Explanatory notes for the inventories of the estates of Thomas2 Terrill and wife Mary:
I’ve oriented these notes to those people who might not know what a “churn” is, hoping to enable everyone to understand these inventories, as best I can. Some items are simply spelled incorrectly (from our perspective—from their perspective they were spelled “purfickly fyne”). Some require further explanation (visit the links).
anker: a small keg (usually of 10 gallon capacity), for liquor, or sometimes wine.
bay horse: a horse with reddish-brown body and black mane, tail and points.
bear (pillow bear): pillow case (a container which bears the pillow (feather) within).
beattle: beetle—a heavy wooden mallet used to drive wedges (used mostly, perhaps, in splitting firewood?). A metal beetle ring surrounded each face of the mallet head, to keep the wood from splintering.
bedsteed, bedstoed: bedstead, the framework of a bed.
bells: could instead be bills (i.e., billhooks).
bolt: probably a fine sieve for sifting flour or meal.
bolster: a long pillow extending the full width of a bed.
box smoothing iron: a hollow smoothing iron, filled with hot coals, or anything hot.
card: a metal comb or wire brush, used to disentangle the fibers of wool, cotton, flax, etc.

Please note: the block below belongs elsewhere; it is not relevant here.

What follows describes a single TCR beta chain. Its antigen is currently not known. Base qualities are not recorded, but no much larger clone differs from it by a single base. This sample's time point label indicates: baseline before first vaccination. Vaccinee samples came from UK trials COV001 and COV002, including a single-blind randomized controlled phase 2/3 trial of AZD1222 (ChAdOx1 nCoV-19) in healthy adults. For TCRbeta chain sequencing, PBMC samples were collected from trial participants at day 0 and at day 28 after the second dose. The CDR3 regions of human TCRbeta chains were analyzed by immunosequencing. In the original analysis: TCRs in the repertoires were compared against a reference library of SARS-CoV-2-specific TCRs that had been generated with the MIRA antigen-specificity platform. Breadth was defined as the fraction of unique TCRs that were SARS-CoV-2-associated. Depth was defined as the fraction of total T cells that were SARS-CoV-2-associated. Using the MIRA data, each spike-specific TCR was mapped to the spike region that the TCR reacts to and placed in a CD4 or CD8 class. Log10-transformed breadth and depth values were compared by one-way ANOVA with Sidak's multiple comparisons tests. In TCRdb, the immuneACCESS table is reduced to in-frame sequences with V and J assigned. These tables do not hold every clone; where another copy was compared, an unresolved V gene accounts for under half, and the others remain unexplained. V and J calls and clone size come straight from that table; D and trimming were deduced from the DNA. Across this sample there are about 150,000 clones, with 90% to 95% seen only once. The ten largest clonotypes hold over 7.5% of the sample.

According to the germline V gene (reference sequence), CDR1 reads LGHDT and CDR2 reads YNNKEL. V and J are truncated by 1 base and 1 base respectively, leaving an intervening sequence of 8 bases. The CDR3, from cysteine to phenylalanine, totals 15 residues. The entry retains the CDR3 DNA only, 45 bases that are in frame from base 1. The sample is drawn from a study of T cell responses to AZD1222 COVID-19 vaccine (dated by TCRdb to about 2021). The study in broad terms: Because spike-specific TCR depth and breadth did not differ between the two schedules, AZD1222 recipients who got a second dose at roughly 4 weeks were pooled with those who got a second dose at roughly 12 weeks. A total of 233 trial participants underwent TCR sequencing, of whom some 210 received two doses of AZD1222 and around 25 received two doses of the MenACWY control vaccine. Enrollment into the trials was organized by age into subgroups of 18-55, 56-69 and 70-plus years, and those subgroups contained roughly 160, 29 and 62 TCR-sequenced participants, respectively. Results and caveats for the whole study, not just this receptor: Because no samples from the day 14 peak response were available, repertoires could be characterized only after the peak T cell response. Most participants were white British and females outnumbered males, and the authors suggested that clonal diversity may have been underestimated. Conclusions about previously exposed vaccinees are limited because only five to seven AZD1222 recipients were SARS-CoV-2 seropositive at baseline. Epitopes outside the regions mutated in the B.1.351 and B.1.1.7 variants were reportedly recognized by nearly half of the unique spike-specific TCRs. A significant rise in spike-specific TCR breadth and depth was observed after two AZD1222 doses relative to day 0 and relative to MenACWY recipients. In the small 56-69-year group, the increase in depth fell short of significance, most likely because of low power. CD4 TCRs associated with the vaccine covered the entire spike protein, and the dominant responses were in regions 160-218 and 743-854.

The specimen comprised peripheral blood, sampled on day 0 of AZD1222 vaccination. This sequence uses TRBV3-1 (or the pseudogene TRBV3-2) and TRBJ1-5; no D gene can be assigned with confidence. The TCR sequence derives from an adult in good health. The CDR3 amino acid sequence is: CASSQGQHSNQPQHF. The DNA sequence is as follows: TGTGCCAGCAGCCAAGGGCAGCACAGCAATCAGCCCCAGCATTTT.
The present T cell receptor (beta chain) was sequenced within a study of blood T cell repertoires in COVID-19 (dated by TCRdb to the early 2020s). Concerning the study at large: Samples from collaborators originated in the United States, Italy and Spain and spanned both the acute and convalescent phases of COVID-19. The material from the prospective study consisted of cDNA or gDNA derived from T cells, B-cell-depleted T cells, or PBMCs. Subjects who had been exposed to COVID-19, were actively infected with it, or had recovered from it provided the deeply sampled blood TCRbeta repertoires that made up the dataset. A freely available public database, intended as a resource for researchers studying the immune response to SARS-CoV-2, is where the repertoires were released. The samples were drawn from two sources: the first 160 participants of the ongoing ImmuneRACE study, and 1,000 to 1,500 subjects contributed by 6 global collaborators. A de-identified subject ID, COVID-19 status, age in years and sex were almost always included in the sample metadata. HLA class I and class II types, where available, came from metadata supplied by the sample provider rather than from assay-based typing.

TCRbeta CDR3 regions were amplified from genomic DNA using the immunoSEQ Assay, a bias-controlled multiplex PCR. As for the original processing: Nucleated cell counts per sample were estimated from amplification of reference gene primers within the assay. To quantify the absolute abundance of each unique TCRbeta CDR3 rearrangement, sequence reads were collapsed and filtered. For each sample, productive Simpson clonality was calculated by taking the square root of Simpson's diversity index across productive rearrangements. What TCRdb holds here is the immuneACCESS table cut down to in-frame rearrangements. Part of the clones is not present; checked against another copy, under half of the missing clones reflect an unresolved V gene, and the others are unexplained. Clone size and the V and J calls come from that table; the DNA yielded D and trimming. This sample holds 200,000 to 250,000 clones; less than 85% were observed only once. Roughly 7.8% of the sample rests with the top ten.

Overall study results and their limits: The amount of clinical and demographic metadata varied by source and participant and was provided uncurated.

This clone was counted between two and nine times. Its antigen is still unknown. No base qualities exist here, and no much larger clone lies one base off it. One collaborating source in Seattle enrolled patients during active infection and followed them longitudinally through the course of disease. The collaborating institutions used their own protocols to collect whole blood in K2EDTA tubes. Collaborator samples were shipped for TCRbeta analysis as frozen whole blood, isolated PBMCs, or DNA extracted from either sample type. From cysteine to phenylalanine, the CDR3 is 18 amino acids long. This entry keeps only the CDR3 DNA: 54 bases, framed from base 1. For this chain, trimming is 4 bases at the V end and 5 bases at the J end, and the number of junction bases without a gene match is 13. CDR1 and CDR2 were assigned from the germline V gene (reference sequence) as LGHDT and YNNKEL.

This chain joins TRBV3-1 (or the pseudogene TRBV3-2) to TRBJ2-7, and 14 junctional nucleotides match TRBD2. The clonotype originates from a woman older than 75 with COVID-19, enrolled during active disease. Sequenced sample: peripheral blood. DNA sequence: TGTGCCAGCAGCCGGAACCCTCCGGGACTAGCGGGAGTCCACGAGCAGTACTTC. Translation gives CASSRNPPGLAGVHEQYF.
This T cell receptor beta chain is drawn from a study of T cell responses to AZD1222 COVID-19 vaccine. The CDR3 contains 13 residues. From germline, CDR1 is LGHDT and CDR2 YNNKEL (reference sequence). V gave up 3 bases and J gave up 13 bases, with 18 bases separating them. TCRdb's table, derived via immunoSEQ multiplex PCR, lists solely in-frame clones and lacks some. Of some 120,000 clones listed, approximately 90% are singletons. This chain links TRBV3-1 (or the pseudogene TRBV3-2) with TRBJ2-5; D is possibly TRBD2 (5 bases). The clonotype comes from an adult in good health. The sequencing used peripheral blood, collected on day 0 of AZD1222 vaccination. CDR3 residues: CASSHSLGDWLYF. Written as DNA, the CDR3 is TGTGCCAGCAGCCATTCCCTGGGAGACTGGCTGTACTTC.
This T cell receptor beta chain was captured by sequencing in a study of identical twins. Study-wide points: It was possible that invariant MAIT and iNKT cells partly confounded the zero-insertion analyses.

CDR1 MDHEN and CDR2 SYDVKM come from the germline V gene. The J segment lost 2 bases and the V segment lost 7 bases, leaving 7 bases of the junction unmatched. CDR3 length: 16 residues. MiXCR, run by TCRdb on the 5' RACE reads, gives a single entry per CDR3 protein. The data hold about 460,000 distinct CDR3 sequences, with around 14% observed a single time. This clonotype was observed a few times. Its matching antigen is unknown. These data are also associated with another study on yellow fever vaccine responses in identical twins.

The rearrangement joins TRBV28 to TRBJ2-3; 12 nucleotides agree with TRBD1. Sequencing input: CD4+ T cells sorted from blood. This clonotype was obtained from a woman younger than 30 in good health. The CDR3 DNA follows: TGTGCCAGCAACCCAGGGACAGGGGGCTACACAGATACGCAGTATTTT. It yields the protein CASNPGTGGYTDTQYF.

chamber pot: a portable container kept in a bedroom and used as a toilet.
“chese fats”: Cheese vats (“vat” was often spelled “fat” in colonial times), vats or tubs in which the curd is formed and cut or broken, in cheese-making.
churn: a vessel used to make butter from milk or cream.
clavis: clevis, a U-shaped metal shackle with the ends drilled to receive a pin, used to attach chains to parts.
coller irons: collar irons, put on draft animals to pull loads.
cover-lid: coverlet, a quilt or bedspread.
cover-lid chaine: ?, perhaps ornamental fringe-work for a coverlet.
debts hopefull and desperate: debts hopeful (AKA “debts sperate”) were collectable; debts desperate were uncollectable.
dutch wheale: dutch spinning wheel, used to spin flax.
earthenware: ware made of slightly porous opaque clay fired at low heat.
equal moiety: equal half.
firniture: furniture, the necessary equipment belonging to a larger item.
flax brake: flax break—a wooden contraption to “break” retted (soaked for a week) flax straw, to free the flax fiber.
fulling mill: where cloth was cleaned of oils, dirt and other impurities, and made thicker.
geeres: gear—that which was required to harness an animal to a cart, for instance.
great spinning wheel: used to spin wool. One hand was used to spin the drive wheel.
grid iron: a platform of iron bars with short feet and a long handle, for cooking meat over a fire.
hetchel: a comb or brush (a small bed of nails, basically) bolted to a work surface, and used to comb bundles of fiber.
hogshed: hogshead—a large cask or barrel (especially, of 63 to140 gallon capacity).
linnin: linen—yarn, thread or cloth made of flax.
looing glass: looking glass—a mirror.
moel(?) badgs: ?—badgs = badges? meal bags, possibly, which show up in other inventories (e.g., 1793 Essex County NJ inventory).